Paul L. Caron

Monday, March 7, 2022

Infanti Presents Tax And Racism: Slavery, Immigrant Exclusion, And The Holocaust Today At Oregon

Anthony Infanti (Pittsburgh; Google Scholar) presents Tax and Racism: Slavery, Immigrant Exclusion, and the Holocaust at Oregon today as part of its Tax Policy Colloquium hosted by Roberta Mann:

InfantiTaxes are often called a “necessary evil.” Some go further and liken taxation to legalized theft from—or, more provocatively, to the enslavement of—taxpayers. All this rhetoric about the evils of taxation naturally undermines support for the good that taxation can do when it distributes fairly the burden of creating the societal structures that make possible our individual and collective flourishing. More distressingly, however, this rhetoric ignores—and thus diminishes—the ways in which taxation actually can be woven into broader tapestries of societal oppression of subordinated groups. Tax and Racism redirects attention away from inflamed rhetoric about tax theft and tax slavery by examining a series of historical examples that demonstrate how taxation has been used for truly evil ends—namely, to advance racist projects that resulted in actual theft and slavery and even the destruction of human lives.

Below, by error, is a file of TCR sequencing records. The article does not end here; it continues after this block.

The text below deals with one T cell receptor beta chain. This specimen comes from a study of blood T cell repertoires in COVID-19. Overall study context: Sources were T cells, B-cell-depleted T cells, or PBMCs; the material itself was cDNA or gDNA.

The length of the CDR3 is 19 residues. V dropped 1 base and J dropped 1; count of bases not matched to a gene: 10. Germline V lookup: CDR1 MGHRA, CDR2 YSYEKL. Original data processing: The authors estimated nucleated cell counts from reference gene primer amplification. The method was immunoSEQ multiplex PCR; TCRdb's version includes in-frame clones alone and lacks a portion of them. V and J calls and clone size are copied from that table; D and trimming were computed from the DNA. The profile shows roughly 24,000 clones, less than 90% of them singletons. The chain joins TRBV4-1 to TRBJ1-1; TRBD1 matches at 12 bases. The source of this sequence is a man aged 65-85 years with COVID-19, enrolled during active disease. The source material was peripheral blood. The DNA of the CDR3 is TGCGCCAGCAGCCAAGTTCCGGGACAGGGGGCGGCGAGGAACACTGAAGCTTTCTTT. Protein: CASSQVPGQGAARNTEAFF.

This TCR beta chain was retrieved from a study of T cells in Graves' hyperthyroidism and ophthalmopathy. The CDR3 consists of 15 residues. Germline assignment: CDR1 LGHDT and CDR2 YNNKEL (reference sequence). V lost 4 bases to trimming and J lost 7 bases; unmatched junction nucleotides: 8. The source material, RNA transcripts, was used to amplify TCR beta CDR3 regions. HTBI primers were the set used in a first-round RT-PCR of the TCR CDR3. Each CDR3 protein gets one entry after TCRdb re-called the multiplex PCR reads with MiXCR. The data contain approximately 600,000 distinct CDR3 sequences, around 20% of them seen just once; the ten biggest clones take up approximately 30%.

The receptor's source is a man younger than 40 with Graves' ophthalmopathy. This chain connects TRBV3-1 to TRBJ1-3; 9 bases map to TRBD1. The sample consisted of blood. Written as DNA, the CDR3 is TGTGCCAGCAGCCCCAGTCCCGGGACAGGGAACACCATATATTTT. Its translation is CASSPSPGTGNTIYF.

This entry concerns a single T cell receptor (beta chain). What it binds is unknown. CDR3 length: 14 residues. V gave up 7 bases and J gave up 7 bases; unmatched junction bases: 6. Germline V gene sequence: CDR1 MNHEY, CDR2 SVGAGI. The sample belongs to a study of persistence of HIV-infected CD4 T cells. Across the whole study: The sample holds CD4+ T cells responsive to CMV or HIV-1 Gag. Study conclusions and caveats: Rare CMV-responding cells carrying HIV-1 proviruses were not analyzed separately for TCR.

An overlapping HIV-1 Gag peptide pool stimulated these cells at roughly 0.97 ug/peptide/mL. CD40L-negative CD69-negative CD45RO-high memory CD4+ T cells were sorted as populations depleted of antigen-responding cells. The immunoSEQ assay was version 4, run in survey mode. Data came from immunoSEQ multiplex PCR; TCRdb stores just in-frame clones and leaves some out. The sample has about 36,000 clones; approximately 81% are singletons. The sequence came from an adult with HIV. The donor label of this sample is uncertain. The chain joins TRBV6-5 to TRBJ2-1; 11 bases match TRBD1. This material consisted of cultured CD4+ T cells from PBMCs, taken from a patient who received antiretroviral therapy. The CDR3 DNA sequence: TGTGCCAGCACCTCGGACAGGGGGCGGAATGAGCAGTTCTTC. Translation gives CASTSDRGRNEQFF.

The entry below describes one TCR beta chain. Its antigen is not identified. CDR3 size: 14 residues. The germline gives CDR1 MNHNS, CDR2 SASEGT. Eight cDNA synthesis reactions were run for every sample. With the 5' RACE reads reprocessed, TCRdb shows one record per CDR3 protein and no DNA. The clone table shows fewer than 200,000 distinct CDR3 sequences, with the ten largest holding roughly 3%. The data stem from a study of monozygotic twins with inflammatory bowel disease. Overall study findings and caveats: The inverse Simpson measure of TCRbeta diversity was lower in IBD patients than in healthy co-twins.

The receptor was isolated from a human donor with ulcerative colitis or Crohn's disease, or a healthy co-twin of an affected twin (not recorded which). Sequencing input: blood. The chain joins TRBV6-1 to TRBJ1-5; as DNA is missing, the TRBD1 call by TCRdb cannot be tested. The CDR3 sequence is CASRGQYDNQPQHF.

Proceeding chronologically, the book begins by opening a window on the role that taxation played in America’s “original sin” of racism by reinforcing and perpetuating the institution of slavery in colonial South Carolina. Next, the book examines Canada’s imposition of racist head taxes on Chinese immigrants that aimed to exclude them from the country after Canada had gotten its fill of exploiting them as a source of cheap labor to build the Canadian Pacific Railway in the late nineteenth century. In the final example, the book explores how taxation was used during the Holocaust to oppress the Jewish community in France under the Vichy regime as part of the Nazis’ racialized effort to exterminate them.

Connecting the past with the present, Tax and Racism concludes by considering the role that taxation should play in contemporary movements for reparations for these (and other) past wrongs. Furthermore, the conclusion underscores the importance of subjecting current tax laws to a critical gaze, because we must always remain alert to the lurking potential for the power of taxation to be used in service of societal evils—such as the racism explored throughout this book as well as sexism, homophobia, transphobia, and other forms of invidious discrimination.

Colloquia, Scholarship, Tax, Tax Scholarship, Tax Workshops | Permalink